The recent “Unicode of Death” has taken over websites, news outlets, and newsfeeds this past week. In a matter of hours, the Apple bug was sent to hundreds of thousands of people, effectively disabling their iPhones, Macs, and iWatches for a short period of time. We began actively monitoring the attack on the iPhones as news broke the morning of May 27th and within 18 hours saw (and blocked) over a quarter of a million SMS messages in North America alone. 

It was determined that the Apple Operating system simply could not process the specific combination of “Unicode” – non Latin alphabet characters – in a text message, iMessage, or Tweet, and upon receiving the string of characters the device would freeze and reboot. While not particularly damaging to the actual phone, the user did have to rely on various tricks to get their device working again. By either requesting the sender follow up their original text with a new message; asking Siri to read unread messages and then delete the text; or by logging in to your iCloud account on a Mac or iPad and responding to the original message, the list was exhaustive.

Similar to bugs with other catchy names, like the Venom vulnerability, or even the much more serious Heartbleed vulnerability, the Unicode of Death relied on older computer code and assumptions that had been in place for years before being exposed. But as simple as this seems, the effect of the bug was quite significant. In the week after reddit users revealed the existence of the bug, we determined that over 2.5 million iPhone SMS messages with the Unicode of Death characters were attempted to be sent in the United States, by hundreds of thousands of people. In a country of 318 million people, the mass attraction to this cyberattack is what separates this attack from any other in recent history. Hundreds of thousands of Americans took it upon themselves to “test out” this phenomenon. After one day of monitoring and blocking these messages, we discovered one individual had attempted to send the message nearly 900 times in just 30 minutes.  While the majority (92%) of people sent less than 10 messages, the average number of messages sent per person was 4.5.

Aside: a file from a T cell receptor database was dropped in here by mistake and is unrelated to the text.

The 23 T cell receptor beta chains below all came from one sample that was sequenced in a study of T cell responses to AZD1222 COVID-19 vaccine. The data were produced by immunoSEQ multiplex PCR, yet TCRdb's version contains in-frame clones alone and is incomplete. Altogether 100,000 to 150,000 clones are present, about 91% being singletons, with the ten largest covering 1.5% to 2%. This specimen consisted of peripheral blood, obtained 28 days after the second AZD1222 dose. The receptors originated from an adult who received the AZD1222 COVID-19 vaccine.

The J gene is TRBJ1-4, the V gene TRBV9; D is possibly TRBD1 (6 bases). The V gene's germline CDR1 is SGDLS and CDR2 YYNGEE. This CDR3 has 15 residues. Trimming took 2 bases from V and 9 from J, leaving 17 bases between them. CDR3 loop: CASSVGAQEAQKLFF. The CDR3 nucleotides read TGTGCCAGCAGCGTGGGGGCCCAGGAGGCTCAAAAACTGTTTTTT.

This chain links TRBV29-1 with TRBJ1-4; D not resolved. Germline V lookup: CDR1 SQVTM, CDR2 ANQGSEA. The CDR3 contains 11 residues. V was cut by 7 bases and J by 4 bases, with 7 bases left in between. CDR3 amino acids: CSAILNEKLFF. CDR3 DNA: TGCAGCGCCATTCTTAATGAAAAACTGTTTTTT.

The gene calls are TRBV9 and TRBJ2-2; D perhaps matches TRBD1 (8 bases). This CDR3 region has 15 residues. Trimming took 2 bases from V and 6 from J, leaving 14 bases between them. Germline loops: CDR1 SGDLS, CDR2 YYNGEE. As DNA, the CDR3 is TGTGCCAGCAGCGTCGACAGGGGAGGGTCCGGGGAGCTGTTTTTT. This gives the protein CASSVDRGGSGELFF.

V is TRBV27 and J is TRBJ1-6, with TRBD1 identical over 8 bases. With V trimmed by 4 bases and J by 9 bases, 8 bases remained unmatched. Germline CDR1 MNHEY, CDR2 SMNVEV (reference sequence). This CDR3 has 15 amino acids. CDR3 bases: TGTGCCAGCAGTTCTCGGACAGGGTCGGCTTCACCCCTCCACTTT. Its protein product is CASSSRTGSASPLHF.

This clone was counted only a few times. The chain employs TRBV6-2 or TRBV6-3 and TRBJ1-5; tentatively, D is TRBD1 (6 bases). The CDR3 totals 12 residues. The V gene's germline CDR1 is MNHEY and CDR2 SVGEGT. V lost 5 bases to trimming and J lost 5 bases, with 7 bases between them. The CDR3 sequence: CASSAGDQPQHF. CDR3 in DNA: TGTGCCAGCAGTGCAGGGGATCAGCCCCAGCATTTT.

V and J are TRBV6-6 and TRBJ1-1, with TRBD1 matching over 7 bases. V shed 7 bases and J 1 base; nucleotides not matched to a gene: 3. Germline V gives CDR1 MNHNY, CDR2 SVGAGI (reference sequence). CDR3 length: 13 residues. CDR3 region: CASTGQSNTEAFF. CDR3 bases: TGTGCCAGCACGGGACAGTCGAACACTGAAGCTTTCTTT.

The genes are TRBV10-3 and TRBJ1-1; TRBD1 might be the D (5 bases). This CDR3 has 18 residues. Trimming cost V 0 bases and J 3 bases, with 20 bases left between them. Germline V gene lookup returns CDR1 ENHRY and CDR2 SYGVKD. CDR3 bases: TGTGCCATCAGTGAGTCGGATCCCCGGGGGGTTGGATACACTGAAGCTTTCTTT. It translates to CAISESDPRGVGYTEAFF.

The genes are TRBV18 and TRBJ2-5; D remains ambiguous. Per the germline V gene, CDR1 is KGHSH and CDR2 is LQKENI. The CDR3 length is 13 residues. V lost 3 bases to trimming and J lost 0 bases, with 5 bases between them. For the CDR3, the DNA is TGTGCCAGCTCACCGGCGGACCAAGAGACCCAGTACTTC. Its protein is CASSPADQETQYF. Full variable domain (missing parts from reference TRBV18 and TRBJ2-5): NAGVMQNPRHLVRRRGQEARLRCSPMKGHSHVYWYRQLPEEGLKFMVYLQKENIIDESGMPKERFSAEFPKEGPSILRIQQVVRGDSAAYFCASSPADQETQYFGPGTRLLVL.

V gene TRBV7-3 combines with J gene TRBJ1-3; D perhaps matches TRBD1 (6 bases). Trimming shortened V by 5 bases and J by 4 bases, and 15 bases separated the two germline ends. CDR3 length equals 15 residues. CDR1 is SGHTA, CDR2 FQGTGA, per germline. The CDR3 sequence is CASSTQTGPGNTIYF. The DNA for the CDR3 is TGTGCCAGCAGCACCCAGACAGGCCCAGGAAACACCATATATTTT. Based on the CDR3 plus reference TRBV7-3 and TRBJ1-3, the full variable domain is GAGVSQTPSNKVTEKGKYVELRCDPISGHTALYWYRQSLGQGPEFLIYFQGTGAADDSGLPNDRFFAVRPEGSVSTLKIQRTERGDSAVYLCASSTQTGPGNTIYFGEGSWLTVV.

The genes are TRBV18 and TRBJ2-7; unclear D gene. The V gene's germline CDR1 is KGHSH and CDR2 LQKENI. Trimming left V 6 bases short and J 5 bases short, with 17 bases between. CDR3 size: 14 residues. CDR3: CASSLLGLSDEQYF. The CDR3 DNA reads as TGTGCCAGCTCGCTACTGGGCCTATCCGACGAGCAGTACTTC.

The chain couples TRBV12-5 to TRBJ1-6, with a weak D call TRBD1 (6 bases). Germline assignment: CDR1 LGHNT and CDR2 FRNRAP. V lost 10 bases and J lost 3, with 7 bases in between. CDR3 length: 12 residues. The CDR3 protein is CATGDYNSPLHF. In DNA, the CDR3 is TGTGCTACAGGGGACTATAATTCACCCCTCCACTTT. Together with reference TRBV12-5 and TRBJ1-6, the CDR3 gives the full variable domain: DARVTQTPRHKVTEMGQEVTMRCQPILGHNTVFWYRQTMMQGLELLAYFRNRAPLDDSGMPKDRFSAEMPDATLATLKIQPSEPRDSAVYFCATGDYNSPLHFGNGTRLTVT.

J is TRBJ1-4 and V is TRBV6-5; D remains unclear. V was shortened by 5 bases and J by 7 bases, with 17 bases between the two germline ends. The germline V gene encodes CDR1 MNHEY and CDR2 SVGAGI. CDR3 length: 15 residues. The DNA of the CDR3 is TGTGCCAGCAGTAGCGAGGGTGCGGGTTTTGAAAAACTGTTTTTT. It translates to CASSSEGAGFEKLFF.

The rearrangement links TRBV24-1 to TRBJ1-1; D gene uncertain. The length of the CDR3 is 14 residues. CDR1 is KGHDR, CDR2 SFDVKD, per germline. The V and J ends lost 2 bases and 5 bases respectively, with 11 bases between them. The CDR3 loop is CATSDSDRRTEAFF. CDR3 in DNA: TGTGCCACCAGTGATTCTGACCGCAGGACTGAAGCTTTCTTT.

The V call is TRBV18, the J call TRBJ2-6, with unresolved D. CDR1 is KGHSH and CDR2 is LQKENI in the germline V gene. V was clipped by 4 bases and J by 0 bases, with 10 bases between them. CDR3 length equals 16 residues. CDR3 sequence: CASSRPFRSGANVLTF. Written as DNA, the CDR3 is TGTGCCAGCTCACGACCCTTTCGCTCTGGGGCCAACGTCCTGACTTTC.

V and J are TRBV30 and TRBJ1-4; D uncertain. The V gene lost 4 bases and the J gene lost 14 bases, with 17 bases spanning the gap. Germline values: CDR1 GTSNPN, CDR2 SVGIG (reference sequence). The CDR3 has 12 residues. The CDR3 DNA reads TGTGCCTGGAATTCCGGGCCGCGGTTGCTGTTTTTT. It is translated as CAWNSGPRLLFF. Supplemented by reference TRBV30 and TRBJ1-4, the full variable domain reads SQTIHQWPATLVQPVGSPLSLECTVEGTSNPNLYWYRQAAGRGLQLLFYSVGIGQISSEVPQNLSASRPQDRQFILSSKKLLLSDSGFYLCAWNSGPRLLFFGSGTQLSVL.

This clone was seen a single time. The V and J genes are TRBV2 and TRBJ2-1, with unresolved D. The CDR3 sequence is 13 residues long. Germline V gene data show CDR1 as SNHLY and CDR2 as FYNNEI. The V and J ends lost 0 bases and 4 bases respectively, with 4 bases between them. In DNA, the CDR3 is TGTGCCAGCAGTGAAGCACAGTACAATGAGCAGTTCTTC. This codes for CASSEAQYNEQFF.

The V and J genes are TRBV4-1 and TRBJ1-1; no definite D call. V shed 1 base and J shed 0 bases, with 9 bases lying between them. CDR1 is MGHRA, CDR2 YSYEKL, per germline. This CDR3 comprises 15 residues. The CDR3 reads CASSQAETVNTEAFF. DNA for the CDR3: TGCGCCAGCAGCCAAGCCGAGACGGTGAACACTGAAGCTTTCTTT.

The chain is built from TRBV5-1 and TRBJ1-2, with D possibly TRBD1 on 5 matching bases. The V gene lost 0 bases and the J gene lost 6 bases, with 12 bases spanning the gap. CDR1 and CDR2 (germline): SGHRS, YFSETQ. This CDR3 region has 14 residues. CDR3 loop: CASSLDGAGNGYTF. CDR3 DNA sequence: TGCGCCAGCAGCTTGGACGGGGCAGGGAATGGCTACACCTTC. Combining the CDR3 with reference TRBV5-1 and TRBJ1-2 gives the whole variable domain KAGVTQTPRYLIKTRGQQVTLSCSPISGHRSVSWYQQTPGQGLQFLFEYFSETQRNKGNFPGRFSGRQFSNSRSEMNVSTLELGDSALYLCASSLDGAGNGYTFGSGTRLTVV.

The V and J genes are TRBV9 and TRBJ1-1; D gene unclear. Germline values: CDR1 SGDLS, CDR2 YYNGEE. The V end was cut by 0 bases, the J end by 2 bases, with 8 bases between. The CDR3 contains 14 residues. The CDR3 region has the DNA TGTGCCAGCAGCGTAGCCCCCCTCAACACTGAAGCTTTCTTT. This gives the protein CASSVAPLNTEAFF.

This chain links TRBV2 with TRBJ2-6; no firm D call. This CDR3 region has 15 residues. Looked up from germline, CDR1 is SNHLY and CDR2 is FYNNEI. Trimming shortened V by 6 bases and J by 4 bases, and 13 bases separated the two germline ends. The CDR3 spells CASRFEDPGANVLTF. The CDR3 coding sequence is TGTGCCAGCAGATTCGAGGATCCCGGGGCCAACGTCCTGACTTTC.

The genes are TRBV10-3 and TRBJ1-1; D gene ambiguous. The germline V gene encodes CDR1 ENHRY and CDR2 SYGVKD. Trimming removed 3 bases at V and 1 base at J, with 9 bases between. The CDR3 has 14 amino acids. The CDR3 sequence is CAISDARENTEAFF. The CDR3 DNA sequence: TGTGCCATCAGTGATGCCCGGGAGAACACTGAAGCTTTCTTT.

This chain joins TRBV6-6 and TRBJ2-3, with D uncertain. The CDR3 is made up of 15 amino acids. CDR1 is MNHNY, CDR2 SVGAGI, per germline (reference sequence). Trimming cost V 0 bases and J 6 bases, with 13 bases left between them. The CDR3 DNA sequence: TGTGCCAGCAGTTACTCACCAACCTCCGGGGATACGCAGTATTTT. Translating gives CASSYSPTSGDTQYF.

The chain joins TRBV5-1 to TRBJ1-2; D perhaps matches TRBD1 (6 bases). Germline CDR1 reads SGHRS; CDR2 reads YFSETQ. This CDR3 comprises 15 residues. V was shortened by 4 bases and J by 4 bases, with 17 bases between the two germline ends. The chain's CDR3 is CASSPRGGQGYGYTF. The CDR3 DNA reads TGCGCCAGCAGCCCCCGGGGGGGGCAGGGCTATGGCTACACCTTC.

The social nature of these attacks is the key differentiator here. The senders of these messages genuinely believed this to be an amusing prank – not realizing they were participating in possibly one of the biggest cyberattacks in history. Traditionally defined as an offensive manoeuvre that targets computer information systems, infrastructures, computer networks and personal devices by various means of malicious acts, it has been recorded that cyberattacks are becoming increasingly sophisticated and dangerous. And when you consider that millions of people deliberately tried to crash the technology that their “friends” literally hold closest to themselves, it’s hard to not consider the security implications. If a cyberattack is easy enough to execute, and it’s evident that a sizeable percentage of people will try it (at least as a joke), you have to ask – is there a cyber-attacker in all of us?

As technology progresses, we need to keep in mind the dangers of flaws in older technology and design defences. This Apple Unicode of Death has once again brought into stark relief two very different, but connected, dynamics – the potential for flaws in older computer technology to affect security and human behaviour. As we become more and more attached to our devices, the opportunity to exploit this relationship becomes greater. What is it about this type of detrimental activity that makes over a million people want to “try it out”? By continuously monitoring the networks, we can plan for the previously unlikely or little known threats, as next time it may take more than a Siri command to recover.

Many thanks to Cathal Mc Daid for original contribution.